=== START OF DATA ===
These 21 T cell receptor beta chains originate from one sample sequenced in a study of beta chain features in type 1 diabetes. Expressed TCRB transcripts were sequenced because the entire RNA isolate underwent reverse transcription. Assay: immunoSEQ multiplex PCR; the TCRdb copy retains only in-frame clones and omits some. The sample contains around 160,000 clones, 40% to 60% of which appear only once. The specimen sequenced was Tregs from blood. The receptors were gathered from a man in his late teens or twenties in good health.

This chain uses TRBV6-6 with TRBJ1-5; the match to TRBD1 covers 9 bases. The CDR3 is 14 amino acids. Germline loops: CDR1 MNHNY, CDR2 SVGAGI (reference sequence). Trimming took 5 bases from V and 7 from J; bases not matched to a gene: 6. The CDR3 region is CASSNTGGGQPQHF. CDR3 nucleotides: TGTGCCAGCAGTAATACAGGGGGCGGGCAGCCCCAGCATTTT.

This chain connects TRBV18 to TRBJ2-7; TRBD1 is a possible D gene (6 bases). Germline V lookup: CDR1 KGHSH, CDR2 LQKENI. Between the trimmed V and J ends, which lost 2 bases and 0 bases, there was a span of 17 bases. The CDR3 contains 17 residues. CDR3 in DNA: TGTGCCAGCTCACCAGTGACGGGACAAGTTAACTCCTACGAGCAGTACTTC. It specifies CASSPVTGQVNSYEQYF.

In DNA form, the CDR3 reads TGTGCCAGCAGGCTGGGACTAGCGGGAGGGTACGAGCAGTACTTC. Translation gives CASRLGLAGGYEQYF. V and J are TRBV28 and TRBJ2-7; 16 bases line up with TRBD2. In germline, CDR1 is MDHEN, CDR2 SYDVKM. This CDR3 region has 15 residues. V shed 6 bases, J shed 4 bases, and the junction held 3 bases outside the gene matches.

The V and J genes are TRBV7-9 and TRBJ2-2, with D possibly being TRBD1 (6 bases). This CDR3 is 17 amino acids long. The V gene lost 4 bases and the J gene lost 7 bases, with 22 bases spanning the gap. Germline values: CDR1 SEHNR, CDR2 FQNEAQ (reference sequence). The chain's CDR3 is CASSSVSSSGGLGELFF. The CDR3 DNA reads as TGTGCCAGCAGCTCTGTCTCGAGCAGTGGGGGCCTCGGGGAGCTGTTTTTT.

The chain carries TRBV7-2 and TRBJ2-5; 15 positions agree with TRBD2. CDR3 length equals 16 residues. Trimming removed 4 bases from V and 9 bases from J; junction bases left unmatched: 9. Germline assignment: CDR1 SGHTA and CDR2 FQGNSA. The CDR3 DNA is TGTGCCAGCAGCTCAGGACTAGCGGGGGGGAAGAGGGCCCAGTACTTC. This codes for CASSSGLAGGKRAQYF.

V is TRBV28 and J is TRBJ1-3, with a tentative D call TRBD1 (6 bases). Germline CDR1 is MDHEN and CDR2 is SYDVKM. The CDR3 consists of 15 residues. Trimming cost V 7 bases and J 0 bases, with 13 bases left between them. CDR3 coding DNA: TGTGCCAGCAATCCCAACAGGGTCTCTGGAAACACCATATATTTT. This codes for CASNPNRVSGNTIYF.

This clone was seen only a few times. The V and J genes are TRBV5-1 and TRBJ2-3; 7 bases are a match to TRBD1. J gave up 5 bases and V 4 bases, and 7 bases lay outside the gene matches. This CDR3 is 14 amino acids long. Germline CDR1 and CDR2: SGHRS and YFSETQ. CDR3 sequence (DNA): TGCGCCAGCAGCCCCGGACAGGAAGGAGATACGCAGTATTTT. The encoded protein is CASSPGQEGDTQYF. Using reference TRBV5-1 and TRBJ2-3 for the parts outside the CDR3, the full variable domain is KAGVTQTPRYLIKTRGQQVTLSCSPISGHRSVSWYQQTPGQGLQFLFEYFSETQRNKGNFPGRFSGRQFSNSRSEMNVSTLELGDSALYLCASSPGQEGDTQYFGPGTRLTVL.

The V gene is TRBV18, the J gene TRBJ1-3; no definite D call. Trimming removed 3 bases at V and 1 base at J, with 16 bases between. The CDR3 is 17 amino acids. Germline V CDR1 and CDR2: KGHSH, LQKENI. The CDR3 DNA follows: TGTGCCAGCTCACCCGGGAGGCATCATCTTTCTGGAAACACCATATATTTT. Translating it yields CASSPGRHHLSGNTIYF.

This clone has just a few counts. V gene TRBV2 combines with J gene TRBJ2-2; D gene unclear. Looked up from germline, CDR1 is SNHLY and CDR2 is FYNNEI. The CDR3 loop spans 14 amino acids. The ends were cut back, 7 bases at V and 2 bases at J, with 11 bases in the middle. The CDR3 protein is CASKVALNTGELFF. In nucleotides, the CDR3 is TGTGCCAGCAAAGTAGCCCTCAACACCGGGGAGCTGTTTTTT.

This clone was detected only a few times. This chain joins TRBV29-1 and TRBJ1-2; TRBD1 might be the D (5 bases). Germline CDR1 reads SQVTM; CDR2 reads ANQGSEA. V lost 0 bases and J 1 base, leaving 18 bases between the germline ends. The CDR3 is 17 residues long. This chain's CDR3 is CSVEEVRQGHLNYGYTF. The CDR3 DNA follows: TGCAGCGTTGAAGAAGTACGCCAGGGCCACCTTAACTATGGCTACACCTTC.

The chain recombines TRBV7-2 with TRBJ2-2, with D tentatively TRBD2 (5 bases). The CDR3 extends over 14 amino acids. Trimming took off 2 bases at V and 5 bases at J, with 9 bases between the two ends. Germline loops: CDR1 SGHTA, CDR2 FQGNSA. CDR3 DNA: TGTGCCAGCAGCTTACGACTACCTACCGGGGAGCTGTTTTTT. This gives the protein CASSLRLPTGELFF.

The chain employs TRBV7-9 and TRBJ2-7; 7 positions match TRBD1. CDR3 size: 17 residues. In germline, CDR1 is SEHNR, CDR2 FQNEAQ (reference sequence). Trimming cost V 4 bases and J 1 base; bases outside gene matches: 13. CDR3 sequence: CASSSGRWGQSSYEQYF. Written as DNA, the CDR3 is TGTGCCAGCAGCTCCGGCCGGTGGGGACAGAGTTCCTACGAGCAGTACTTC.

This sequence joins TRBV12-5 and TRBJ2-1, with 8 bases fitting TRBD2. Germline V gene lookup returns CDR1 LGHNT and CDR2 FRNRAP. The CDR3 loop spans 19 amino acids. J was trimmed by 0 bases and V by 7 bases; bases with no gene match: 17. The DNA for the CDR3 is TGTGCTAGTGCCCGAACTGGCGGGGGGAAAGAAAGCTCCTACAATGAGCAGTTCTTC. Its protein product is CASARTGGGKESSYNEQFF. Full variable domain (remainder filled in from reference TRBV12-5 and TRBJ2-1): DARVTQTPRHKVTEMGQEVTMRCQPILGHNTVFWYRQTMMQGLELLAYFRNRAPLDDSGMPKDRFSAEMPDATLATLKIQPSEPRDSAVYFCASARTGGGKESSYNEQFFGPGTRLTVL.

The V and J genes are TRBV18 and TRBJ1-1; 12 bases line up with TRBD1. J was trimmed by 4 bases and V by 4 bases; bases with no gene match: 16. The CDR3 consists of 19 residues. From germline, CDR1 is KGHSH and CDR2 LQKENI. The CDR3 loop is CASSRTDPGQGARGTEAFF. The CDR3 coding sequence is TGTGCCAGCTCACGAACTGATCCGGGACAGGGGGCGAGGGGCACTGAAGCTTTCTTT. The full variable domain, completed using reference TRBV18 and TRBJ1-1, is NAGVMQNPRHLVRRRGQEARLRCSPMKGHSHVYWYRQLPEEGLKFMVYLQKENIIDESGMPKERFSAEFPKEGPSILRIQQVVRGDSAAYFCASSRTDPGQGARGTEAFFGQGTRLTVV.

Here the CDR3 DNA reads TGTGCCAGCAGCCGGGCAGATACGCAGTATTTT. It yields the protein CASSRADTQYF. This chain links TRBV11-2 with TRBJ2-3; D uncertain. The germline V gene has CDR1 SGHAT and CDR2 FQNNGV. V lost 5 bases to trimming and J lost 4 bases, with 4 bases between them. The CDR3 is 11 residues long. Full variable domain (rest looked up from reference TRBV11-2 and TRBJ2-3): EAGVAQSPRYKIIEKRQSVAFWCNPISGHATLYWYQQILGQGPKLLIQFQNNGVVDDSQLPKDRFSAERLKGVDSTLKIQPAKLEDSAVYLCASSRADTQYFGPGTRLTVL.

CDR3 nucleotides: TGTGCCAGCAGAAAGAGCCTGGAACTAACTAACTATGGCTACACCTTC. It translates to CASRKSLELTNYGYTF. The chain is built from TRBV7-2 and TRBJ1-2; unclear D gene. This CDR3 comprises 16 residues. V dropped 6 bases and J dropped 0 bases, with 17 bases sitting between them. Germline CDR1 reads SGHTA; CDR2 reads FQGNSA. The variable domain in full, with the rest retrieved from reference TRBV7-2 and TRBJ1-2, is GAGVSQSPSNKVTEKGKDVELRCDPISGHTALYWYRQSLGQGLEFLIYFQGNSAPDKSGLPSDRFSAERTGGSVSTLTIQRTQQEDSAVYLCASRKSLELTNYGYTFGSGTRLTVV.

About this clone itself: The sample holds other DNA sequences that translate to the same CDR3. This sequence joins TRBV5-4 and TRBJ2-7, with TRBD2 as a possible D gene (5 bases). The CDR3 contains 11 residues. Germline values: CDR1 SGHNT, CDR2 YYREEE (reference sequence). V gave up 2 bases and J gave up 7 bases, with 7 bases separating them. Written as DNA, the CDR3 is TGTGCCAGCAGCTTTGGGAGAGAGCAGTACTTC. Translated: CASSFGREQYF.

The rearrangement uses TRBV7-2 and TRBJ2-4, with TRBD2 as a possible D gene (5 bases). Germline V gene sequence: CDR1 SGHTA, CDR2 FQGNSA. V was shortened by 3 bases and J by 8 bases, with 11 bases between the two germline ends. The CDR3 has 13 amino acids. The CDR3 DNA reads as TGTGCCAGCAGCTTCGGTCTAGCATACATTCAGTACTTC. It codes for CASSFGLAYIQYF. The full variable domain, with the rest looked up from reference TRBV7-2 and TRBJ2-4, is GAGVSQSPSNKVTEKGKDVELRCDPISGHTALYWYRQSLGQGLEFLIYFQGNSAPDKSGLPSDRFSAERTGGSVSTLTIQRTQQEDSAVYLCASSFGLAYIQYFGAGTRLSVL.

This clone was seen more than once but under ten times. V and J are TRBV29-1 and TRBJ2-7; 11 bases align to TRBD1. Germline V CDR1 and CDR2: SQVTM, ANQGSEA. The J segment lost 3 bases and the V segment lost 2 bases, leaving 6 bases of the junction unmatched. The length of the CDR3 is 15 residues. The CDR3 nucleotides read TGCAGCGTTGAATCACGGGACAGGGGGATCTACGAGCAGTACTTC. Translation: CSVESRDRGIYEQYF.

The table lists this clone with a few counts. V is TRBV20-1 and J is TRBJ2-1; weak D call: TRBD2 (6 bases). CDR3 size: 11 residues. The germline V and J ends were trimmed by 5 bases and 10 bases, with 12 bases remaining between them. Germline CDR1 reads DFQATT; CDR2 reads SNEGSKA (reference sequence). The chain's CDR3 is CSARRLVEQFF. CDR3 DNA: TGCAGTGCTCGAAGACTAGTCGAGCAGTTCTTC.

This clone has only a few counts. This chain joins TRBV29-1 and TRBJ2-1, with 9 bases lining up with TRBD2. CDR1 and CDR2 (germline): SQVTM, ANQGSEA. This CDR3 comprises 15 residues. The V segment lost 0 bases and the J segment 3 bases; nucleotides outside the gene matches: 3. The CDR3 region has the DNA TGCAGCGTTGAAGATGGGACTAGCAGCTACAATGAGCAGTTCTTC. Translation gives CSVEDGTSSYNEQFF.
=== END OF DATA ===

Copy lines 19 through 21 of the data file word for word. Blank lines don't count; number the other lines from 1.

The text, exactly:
The rearrangement uses TRBV7-2 and TRBJ2-4, with TRBD2 as a possible D gene (5 bases). Germline V gene sequence: CDR1 SGHTA, CDR2 FQGNSA. V was shortened by 3 bases and J by 8 bases, with 11 bases between the two germline ends. The CDR3 has 13 amino acids. The CDR3 DNA reads as TGTGCCAGCAGCTTCGGTCTAGCATACATTCAGTACTTC. It codes for CASSFGLAYIQYF. The full variable domain, with the rest looked up from reference TRBV7-2 and TRBJ2-4, is GAGVSQSPSNKVTEKGKDVELRCDPISGHTALYWYRQSLGQGLEFLIYFQGNSAPDKSGLPSDRFSAERTGGSVSTLTIQRTQQEDSAVYLCASSFGLAYIQYFGAGTRLSVL.

This clone was seen more than once but under ten times. V and J are TRBV29-1 and TRBJ2-7; 11 bases align to TRBD1. Germline V CDR1 and CDR2: SQVTM, ANQGSEA. The J segment lost 3 bases and the V segment lost 2 bases, leaving 6 bases of the junction unmatched. The length of the CDR3 is 15 residues. The CDR3 nucleotides read TGCAGCGTTGAATCACGGGACAGGGGGATCTACGAGCAGTACTTC. Translation: CSVESRDRGIYEQYF.

The table lists this clone with a few counts. V is TRBV20-1 and J is TRBJ2-1; weak D call: TRBD2 (6 bases). CDR3 size: 11 residues. The germline V and J ends were trimmed by 5 bases and 10 bases, with 12 bases remaining between them. Germline CDR1 reads DFQATT; CDR2 reads SNEGSKA (reference sequence). The chain's CDR3 is CSARRLVEQFF. CDR3 DNA: TGCAGTGCTCGAAGACTAGTCGAGCAGTTCTTC.